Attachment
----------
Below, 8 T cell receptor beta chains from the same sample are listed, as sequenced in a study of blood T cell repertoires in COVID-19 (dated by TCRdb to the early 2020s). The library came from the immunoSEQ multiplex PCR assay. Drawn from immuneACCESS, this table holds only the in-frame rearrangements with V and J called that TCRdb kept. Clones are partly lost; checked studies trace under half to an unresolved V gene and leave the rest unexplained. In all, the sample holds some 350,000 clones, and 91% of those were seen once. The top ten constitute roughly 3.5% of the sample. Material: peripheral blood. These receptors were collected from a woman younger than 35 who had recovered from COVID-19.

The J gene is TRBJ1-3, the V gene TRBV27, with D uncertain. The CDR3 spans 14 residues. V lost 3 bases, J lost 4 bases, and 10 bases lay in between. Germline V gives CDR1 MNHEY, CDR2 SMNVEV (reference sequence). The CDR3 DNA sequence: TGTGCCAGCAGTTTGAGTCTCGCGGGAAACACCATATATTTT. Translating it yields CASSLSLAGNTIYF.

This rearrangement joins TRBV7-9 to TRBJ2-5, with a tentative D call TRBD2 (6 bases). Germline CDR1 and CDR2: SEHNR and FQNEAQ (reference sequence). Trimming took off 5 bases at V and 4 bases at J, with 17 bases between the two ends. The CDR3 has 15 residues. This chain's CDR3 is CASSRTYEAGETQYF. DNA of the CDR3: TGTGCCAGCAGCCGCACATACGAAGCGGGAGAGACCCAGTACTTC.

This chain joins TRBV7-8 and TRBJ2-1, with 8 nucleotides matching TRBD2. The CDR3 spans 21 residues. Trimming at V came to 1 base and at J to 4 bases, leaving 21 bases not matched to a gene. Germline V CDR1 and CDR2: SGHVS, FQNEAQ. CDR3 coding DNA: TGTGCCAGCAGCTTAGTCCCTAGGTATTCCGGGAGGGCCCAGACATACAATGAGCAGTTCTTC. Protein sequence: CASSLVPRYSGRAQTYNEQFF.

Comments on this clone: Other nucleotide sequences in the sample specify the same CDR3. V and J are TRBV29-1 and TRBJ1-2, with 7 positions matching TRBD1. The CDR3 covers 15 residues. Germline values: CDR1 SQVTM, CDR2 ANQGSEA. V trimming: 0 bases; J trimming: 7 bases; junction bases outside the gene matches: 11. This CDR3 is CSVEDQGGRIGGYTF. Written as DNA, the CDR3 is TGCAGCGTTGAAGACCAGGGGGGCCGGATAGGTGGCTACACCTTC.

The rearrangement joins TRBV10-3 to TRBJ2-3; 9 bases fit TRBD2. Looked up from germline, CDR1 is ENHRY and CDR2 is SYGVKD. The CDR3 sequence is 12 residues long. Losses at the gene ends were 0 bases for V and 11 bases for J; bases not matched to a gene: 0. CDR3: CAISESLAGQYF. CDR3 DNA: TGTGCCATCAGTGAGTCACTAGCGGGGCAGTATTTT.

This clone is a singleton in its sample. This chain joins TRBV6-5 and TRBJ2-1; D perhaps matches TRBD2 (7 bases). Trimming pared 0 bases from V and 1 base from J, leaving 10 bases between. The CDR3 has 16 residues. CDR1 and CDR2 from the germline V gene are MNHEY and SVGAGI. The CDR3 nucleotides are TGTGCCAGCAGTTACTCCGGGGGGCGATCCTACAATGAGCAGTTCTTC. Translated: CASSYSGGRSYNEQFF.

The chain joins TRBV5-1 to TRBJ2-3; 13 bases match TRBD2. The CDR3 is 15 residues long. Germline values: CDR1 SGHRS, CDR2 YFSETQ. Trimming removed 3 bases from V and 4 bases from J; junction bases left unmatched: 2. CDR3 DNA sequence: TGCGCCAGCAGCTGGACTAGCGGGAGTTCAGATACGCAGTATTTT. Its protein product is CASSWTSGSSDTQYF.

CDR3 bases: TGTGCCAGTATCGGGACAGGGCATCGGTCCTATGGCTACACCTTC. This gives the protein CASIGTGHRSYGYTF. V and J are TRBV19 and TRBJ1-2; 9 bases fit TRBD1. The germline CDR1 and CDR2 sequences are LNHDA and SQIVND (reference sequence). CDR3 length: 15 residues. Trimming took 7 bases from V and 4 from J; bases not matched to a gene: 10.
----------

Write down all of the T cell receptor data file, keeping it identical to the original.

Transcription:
Below, 8 T cell receptor beta chains from the same sample are listed, as sequenced in a study of blood T cell repertoires in COVID-19 (dated by TCRdb to the early 2020s). The library came from the immunoSEQ multiplex PCR assay. Drawn from immuneACCESS, this table holds only the in-frame rearrangements with V and J called that TCRdb kept. Clones are partly lost; checked studies trace under half to an unresolved V gene and leave the rest unexplained. In all, the sample holds some 350,000 clones, and 91% of those were seen once. The top ten constitute roughly 3.5% of the sample. Material: peripheral blood. These receptors were collected from a woman younger than 35 who had recovered from COVID-19.

The J gene is TRBJ1-3, the V gene TRBV27, with D uncertain. The CDR3 spans 14 residues. V lost 3 bases, J lost 4 bases, and 10 bases lay in between. Germline V gives CDR1 MNHEY, CDR2 SMNVEV (reference sequence). The CDR3 DNA sequence: TGTGCCAGCAGTTTGAGTCTCGCGGGAAACACCATATATTTT. Translating it yields CASSLSLAGNTIYF.

This rearrangement joins TRBV7-9 to TRBJ2-5, with a tentative D call TRBD2 (6 bases). Germline CDR1 and CDR2: SEHNR and FQNEAQ (reference sequence). Trimming took off 5 bases at V and 4 bases at J, with 17 bases between the two ends. The CDR3 has 15 residues. This chain's CDR3 is CASSRTYEAGETQYF. DNA of the CDR3: TGTGCCAGCAGCCGCACATACGAAGCGGGAGAGACCCAGTACTTC.

This chain joins TRBV7-8 and TRBJ2-1, with 8 nucleotides matching TRBD2. The CDR3 spans 21 residues. Trimming at V came to 1 base and at J to 4 bases, leaving 21 bases not matched to a gene. Germline V CDR1 and CDR2: SGHVS, FQNEAQ. CDR3 coding DNA: TGTGCCAGCAGCTTAGTCCCTAGGTATTCCGGGAGGGCCCAGACATACAATGAGCAGTTCTTC. Protein sequence: CASSLVPRYSGRAQTYNEQFF.

Comments on this clone: Other nucleotide sequences in the sample specify the same CDR3. V and J are TRBV29-1 and TRBJ1-2, with 7 positions matching TRBD1. The CDR3 covers 15 residues. Germline values: CDR1 SQVTM, CDR2 ANQGSEA. V trimming: 0 bases; J trimming: 7 bases; junction bases outside the gene matches: 11. This CDR3 is CSVEDQGGRIGGYTF. Written as DNA, the CDR3 is TGCAGCGTTGAAGACCAGGGGGGCCGGATAGGTGGCTACACCTTC.

The rearrangement joins TRBV10-3 to TRBJ2-3; 9 bases fit TRBD2. Looked up from germline, CDR1 is ENHRY and CDR2 is SYGVKD. The CDR3 sequence is 12 residues long. Losses at the gene ends were 0 bases for V and 11 bases for J; bases not matched to a gene: 0. CDR3: CAISESLAGQYF. CDR3 DNA: TGTGCCATCAGTGAGTCACTAGCGGGGCAGTATTTT.

This clone is a singleton in its sample. This chain joins TRBV6-5 and TRBJ2-1; D perhaps matches TRBD2 (7 bases). Trimming pared 0 bases from V and 1 base from J, leaving 10 bases between. The CDR3 has 16 residues. CDR1 and CDR2 from the germline V gene are MNHEY and SVGAGI. The CDR3 nucleotides are TGTGCCAGCAGTTACTCCGGGGGGCGATCCTACAATGAGCAGTTCTTC. Translated: CASSYSGGRSYNEQFF.

The chain joins TRBV5-1 to TRBJ2-3; 13 bases match TRBD2. The CDR3 is 15 residues long. Germline values: CDR1 SGHRS, CDR2 YFSETQ. Trimming removed 3 bases from V and 4 bases from J; junction bases left unmatched: 2. CDR3 DNA sequence: TGCGCCAGCAGCTGGACTAGCGGGAGTTCAGATACGCAGTATTTT. Its protein product is CASSWTSGSSDTQYF.

CDR3 bases: TGTGCCAGTATCGGGACAGGGCATCGGTCCTATGGCTACACCTTC. This gives the protein CASIGTGHRSYGYTF. V and J are TRBV19 and TRBJ1-2; 9 bases fit TRBD1. The germline CDR1 and CDR2 sequences are LNHDA and SQIVND (reference sequence). CDR3 length: 15 residues. Trimming took 7 bases from V and 4 from J; bases not matched to a gene: 10.